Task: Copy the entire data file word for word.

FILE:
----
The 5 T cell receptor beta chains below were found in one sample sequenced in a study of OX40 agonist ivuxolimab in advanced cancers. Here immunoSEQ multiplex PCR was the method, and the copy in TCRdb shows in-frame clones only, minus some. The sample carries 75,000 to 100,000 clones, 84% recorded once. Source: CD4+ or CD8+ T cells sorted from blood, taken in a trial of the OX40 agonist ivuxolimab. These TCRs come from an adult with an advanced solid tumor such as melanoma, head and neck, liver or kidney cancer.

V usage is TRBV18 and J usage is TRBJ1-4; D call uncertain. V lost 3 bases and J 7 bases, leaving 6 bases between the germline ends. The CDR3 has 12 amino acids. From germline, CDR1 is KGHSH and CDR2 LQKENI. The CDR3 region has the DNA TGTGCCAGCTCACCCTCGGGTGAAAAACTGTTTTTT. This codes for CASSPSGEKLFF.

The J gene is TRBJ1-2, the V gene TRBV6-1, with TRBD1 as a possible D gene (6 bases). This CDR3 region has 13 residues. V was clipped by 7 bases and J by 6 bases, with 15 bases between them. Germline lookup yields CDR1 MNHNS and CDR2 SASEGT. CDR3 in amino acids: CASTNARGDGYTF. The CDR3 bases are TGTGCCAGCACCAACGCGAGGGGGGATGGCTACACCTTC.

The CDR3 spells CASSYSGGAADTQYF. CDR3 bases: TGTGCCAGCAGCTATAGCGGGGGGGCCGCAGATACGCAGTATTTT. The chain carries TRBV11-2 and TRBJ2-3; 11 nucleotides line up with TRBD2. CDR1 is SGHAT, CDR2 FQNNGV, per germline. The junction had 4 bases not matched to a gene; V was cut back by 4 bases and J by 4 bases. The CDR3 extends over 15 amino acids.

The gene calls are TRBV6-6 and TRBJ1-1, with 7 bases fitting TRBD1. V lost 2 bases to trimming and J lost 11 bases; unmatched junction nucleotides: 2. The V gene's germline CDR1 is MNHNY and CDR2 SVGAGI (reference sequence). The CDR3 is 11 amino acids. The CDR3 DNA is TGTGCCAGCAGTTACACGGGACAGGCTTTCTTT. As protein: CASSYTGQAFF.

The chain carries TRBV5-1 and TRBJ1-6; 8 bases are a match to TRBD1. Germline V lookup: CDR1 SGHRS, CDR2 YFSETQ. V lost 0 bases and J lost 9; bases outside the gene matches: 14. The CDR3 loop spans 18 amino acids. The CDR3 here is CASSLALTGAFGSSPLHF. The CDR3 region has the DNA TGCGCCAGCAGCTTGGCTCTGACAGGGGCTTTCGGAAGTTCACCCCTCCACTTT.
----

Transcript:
The 5 T cell receptor beta chains below were found in one sample sequenced in a study of OX40 agonist ivuxolimab in advanced cancers. Here immunoSEQ multiplex PCR was the method, and the copy in TCRdb shows in-frame clones only, minus some. The sample carries 75,000 to 100,000 clones, 84% recorded once. Source: CD4+ or CD8+ T cells sorted from blood, taken in a trial of the OX40 agonist ivuxolimab. These TCRs come from an adult with an advanced solid tumor such as melanoma, head and neck, liver or kidney cancer.

V usage is TRBV18 and J usage is TRBJ1-4; D call uncertain. V lost 3 bases and J 7 bases, leaving 6 bases between the germline ends. The CDR3 has 12 amino acids. From germline, CDR1 is KGHSH and CDR2 LQKENI. The CDR3 region has the DNA TGTGCCAGCTCACCCTCGGGTGAAAAACTGTTTTTT. This codes for CASSPSGEKLFF.

The J gene is TRBJ1-2, the V gene TRBV6-1, with TRBD1 as a possible D gene (6 bases). This CDR3 region has 13 residues. V was clipped by 7 bases and J by 6 bases, with 15 bases between them. Germline lookup yields CDR1 MNHNS and CDR2 SASEGT. CDR3 in amino acids: CASTNARGDGYTF. The CDR3 bases are TGTGCCAGCACCAACGCGAGGGGGGATGGCTACACCTTC.

The CDR3 spells CASSYSGGAADTQYF. CDR3 bases: TGTGCCAGCAGCTATAGCGGGGGGGCCGCAGATACGCAGTATTTT. The chain carries TRBV11-2 and TRBJ2-3; 11 nucleotides line up with TRBD2. CDR1 is SGHAT, CDR2 FQNNGV, per germline. The junction had 4 bases not matched to a gene; V was cut back by 4 bases and J by 4 bases. The CDR3 extends over 15 amino acids.

The gene calls are TRBV6-6 and TRBJ1-1, with 7 bases fitting TRBD1. V lost 2 bases to trimming and J lost 11 bases; unmatched junction nucleotides: 2. The V gene's germline CDR1 is MNHNY and CDR2 SVGAGI (reference sequence). The CDR3 is 11 amino acids. The CDR3 DNA is TGTGCCAGCAGTTACACGGGACAGGCTTTCTTT. As protein: CASSYTGQAFF.

The chain carries TRBV5-1 and TRBJ1-6; 8 bases are a match to TRBD1. Germline V lookup: CDR1 SGHRS, CDR2 YFSETQ. V lost 0 bases and J lost 9; bases outside the gene matches: 14. The CDR3 loop spans 18 amino acids. The CDR3 here is CASSLALTGAFGSSPLHF. The CDR3 region has the DNA TGCGCCAGCAGCTTGGCTCTGACAGGGGCTTTCGGAAGTTCACCCCTCCACTTT.